Brand Equity Is Suffering With The Rise Of Cash-Back Apps And More Product Choices– Here’s Why.
By Travis Christman, Senior Project Leader At Influence Mobile
Today’s consumer is bombarded with massive advertising campaigns by huge brands to persuade them to buy whatever it is they are trying to sell that day. Be it orange juice, carbonated beverages, pants, bacon, or baby formula – it’s buy this, buy that, put this on credit or a six month payment plan, and buy again out of the consumer’s always cash strapped wallet.
We all see this type of advertising bombardment as we go about our daily life, when you open an app, stream a show, drive past a billboard, turn on the radio and so on. For years consumers have been loyal to their brand of choice. They like brand X because that is what they have always purchased or it is what their friends and family recommend. That is all well and good for brands; however, these same consumers who have been purchasing the same product for years are now looking into rewards apps, bargains, and perceived value parity wherever they can in efforts to save a buck. Yes, wages have been increasing for just about everyone, which is great and should give consumers more purchasing power, but we are instead seeing consumers looking to cut expenses due to the toll increased inflation is having on the average American.
Growing awareness of reward apps and websites
Rewarded shopping apps and websites continue to gain traction due to their ability to allow greater flexibility, choice, and ultimately more savings. This rise in popularity led us to survey 53,868 of our users here at Influence Mobile, in efforts to better understand their brand preferences and awareness of rewards in the digital space. When asked, “Are you familiar with apps/websites where you can earn cash-back or points when you make purchases?” 79 percent said yes and only 21 percent said no.
Consumers are hungry to save
Consumers are growing tired of witnessing the products they purchased just a month go up in price while also shrinking in size. That’s why it was no surprise that when asked, “If you found a product that had a lower price and better value, would you try it out?” 98 percent said yes and only 2 percent said no. This response continued the sentiment that people are more open to trying new things if the product costs less and is perceived as a better value.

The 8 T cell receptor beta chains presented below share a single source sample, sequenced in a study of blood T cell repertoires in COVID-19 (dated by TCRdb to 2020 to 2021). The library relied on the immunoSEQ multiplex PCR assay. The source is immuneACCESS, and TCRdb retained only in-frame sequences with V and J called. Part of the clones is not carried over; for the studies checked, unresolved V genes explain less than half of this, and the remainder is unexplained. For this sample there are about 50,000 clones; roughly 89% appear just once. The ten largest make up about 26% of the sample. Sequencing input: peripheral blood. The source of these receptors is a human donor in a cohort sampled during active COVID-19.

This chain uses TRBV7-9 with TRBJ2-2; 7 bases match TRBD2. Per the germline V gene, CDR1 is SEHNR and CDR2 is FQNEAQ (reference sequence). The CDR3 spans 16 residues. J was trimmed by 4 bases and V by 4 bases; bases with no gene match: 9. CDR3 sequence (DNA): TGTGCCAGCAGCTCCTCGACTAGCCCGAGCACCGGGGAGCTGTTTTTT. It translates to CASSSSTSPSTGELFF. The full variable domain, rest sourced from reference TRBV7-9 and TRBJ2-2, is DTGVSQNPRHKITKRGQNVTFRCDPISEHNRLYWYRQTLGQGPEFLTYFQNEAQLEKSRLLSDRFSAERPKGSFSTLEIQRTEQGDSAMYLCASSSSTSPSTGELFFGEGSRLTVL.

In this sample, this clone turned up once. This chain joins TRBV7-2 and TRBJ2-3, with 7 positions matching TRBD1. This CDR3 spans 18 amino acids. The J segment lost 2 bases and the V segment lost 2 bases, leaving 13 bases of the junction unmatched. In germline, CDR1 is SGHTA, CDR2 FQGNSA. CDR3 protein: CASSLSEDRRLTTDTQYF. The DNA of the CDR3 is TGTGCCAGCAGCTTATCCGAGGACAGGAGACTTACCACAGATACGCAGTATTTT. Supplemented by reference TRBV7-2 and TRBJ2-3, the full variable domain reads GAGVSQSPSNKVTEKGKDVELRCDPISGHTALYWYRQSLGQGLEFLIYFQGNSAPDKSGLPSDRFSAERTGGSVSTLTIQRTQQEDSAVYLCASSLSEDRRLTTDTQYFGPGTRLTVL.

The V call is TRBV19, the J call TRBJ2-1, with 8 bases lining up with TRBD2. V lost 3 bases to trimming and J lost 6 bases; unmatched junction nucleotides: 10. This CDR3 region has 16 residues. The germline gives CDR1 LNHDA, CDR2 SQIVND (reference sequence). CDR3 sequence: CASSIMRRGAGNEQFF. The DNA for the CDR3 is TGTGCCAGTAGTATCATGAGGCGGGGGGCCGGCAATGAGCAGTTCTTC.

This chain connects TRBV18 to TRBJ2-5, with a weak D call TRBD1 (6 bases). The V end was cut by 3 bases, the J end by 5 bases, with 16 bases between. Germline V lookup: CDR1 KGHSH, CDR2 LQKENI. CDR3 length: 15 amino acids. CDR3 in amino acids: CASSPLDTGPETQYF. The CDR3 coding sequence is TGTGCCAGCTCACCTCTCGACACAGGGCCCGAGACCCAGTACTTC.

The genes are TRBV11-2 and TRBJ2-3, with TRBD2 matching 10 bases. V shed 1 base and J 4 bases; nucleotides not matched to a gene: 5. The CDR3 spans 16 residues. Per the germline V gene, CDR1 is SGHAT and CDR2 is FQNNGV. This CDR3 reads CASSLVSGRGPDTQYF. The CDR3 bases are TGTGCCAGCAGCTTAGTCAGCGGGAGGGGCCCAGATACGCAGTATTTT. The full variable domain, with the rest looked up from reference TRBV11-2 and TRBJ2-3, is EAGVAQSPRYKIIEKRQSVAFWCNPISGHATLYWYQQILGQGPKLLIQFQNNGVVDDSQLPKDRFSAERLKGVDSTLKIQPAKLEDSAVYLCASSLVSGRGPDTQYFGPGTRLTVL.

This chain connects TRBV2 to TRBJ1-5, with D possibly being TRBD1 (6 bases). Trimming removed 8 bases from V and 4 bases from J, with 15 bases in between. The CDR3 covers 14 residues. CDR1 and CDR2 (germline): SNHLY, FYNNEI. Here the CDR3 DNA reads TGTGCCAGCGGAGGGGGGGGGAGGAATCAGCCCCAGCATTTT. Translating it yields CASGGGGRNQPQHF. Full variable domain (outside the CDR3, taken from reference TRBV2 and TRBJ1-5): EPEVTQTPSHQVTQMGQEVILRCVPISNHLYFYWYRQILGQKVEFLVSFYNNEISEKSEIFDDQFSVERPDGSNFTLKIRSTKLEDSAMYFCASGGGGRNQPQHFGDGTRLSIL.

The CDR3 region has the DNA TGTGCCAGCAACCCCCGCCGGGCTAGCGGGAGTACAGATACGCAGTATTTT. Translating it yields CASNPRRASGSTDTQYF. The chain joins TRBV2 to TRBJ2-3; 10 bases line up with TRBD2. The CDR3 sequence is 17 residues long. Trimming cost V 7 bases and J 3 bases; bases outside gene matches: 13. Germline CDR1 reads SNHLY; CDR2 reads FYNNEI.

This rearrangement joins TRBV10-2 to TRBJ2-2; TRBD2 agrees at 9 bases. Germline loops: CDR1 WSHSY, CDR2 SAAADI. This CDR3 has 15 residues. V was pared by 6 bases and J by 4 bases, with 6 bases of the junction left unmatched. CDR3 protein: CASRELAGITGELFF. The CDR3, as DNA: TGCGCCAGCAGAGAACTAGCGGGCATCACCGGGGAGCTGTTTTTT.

We also wanted to learn more about our players’ purchasing decisions, knowing that the value conscious are constantly looking for a bargain to save their cash for the products they are researching and purchasing. When asked, “What statement best describes your purchasing decisions”, 60 percent said they buy based on price, rather than brand name. 25 percent said they buy many brands, rather than the same one. 15 percent said they buy the same brands, rather than other brands. Not unexpected here to learn that if there are two similar products, the one that is priced lower will win when the value conscious consumer is shopping.
As for the demise of brand equity, if there is an incentive to try something new with cash back or points, the consumer is most likely going to give it a spin. Only 3-in-100 consumers said they would stay loyal to their top brands, if offered cash and/or point back incentives for switching to a competitor.
The survey concludes that the majority of consumers are willing to kiss brand equity goodbye if it means they are able to cut expenses. With the growing popularity of cash-back and reward earning apps, it’s time retail brands meet consumer demands, if not we learned that the consumer is going to look elsewhere for their products.